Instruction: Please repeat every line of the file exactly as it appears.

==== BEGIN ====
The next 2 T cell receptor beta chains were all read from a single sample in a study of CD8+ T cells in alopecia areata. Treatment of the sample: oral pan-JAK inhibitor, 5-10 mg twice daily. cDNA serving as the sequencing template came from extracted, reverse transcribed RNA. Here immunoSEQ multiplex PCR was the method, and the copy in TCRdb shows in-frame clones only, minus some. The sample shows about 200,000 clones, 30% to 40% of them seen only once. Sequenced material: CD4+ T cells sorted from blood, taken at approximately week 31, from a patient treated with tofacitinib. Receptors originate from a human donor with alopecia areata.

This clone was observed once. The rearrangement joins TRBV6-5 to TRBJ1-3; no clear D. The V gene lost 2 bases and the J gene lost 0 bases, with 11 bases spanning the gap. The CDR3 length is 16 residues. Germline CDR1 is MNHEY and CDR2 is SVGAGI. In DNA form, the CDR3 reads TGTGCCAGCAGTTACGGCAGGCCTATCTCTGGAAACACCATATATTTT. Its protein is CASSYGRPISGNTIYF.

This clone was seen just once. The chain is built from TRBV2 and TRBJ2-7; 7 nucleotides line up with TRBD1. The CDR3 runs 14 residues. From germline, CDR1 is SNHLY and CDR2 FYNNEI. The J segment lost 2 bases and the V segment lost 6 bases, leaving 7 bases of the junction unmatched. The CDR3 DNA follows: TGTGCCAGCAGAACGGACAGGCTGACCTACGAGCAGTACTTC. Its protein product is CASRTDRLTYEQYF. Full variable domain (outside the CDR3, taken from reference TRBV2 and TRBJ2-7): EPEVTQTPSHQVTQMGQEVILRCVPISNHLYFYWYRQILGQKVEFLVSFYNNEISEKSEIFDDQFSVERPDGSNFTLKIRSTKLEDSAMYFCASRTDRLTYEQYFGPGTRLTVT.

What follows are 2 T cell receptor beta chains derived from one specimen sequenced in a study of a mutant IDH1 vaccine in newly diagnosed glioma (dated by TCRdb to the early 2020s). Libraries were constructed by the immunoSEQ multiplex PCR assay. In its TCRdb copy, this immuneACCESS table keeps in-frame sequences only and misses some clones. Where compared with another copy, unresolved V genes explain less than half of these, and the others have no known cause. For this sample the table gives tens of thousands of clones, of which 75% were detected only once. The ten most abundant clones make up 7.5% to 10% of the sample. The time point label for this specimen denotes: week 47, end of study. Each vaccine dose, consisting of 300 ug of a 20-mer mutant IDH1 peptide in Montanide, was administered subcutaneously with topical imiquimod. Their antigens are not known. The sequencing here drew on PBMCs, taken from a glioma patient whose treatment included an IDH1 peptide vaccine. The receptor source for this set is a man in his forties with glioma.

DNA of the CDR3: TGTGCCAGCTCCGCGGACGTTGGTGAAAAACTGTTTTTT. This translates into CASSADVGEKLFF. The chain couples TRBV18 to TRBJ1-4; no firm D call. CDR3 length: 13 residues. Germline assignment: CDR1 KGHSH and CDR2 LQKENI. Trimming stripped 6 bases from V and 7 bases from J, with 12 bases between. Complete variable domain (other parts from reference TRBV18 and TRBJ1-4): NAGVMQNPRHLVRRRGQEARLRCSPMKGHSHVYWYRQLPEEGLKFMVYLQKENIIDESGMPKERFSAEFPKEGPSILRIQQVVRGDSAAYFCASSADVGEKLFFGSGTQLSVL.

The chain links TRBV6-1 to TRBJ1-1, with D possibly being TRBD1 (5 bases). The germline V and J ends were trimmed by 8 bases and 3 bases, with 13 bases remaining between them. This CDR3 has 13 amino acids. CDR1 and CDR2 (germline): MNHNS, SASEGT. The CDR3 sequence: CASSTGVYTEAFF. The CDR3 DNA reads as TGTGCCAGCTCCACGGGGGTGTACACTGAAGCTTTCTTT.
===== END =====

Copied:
The next 2 T cell receptor beta chains were all read from a single sample in a study of CD8+ T cells in alopecia areata. Treatment of the sample: oral pan-JAK inhibitor, 5-10 mg twice daily. cDNA serving as the sequencing template came from extracted, reverse transcribed RNA. Here immunoSEQ multiplex PCR was the method, and the copy in TCRdb shows in-frame clones only, minus some. The sample shows about 200,000 clones, 30% to 40% of them seen only once. Sequenced material: CD4+ T cells sorted from blood, taken at approximately week 31, from a patient treated with tofacitinib. Receptors originate from a human donor with alopecia areata.

This clone was observed once. The rearrangement joins TRBV6-5 to TRBJ1-3; no clear D. The V gene lost 2 bases and the J gene lost 0 bases, with 11 bases spanning the gap. The CDR3 length is 16 residues. Germline CDR1 is MNHEY and CDR2 is SVGAGI. In DNA form, the CDR3 reads TGTGCCAGCAGTTACGGCAGGCCTATCTCTGGAAACACCATATATTTT. Its protein is CASSYGRPISGNTIYF.

This clone was seen just once. The chain is built from TRBV2 and TRBJ2-7; 7 nucleotides line up with TRBD1. The CDR3 runs 14 residues. From germline, CDR1 is SNHLY and CDR2 FYNNEI. The J segment lost 2 bases and the V segment lost 6 bases, leaving 7 bases of the junction unmatched. The CDR3 DNA follows: TGTGCCAGCAGAACGGACAGGCTGACCTACGAGCAGTACTTC. Its protein product is CASRTDRLTYEQYF. Full variable domain (outside the CDR3, taken from reference TRBV2 and TRBJ2-7): EPEVTQTPSHQVTQMGQEVILRCVPISNHLYFYWYRQILGQKVEFLVSFYNNEISEKSEIFDDQFSVERPDGSNFTLKIRSTKLEDSAMYFCASRTDRLTYEQYFGPGTRLTVT.

What follows are 2 T cell receptor beta chains derived from one specimen sequenced in a study of a mutant IDH1 vaccine in newly diagnosed glioma (dated by TCRdb to the early 2020s). Libraries were constructed by the immunoSEQ multiplex PCR assay. In its TCRdb copy, this immuneACCESS table keeps in-frame sequences only and misses some clones. Where compared with another copy, unresolved V genes explain less than half of these, and the others have no known cause. For this sample the table gives tens of thousands of clones, of which 75% were detected only once. The ten most abundant clones make up 7.5% to 10% of the sample. The time point label for this specimen denotes: week 47, end of study. Each vaccine dose, consisting of 300 ug of a 20-mer mutant IDH1 peptide in Montanide, was administered subcutaneously with topical imiquimod. Their antigens are not known. The sequencing here drew on PBMCs, taken from a glioma patient whose treatment included an IDH1 peptide vaccine. The receptor source for this set is a man in his forties with glioma.

DNA of the CDR3: TGTGCCAGCTCCGCGGACGTTGGTGAAAAACTGTTTTTT. This translates into CASSADVGEKLFF. The chain couples TRBV18 to TRBJ1-4; no firm D call. CDR3 length: 13 residues. Germline assignment: CDR1 KGHSH and CDR2 LQKENI. Trimming stripped 6 bases from V and 7 bases from J, with 12 bases between. Complete variable domain (other parts from reference TRBV18 and TRBJ1-4): NAGVMQNPRHLVRRRGQEARLRCSPMKGHSHVYWYRQLPEEGLKFMVYLQKENIIDESGMPKERFSAEFPKEGPSILRIQQVVRGDSAAYFCASSADVGEKLFFGSGTQLSVL.

The chain links TRBV6-1 to TRBJ1-1, with D possibly being TRBD1 (5 bases). The germline V and J ends were trimmed by 8 bases and 3 bases, with 13 bases remaining between them. This CDR3 has 13 amino acids. CDR1 and CDR2 (germline): MNHNS, SASEGT. The CDR3 sequence: CASSTGVYTEAFF. The CDR3 DNA reads as TGTGCCAGCTCCACGGGGGTGTACACTGAAGCTTTCTTT.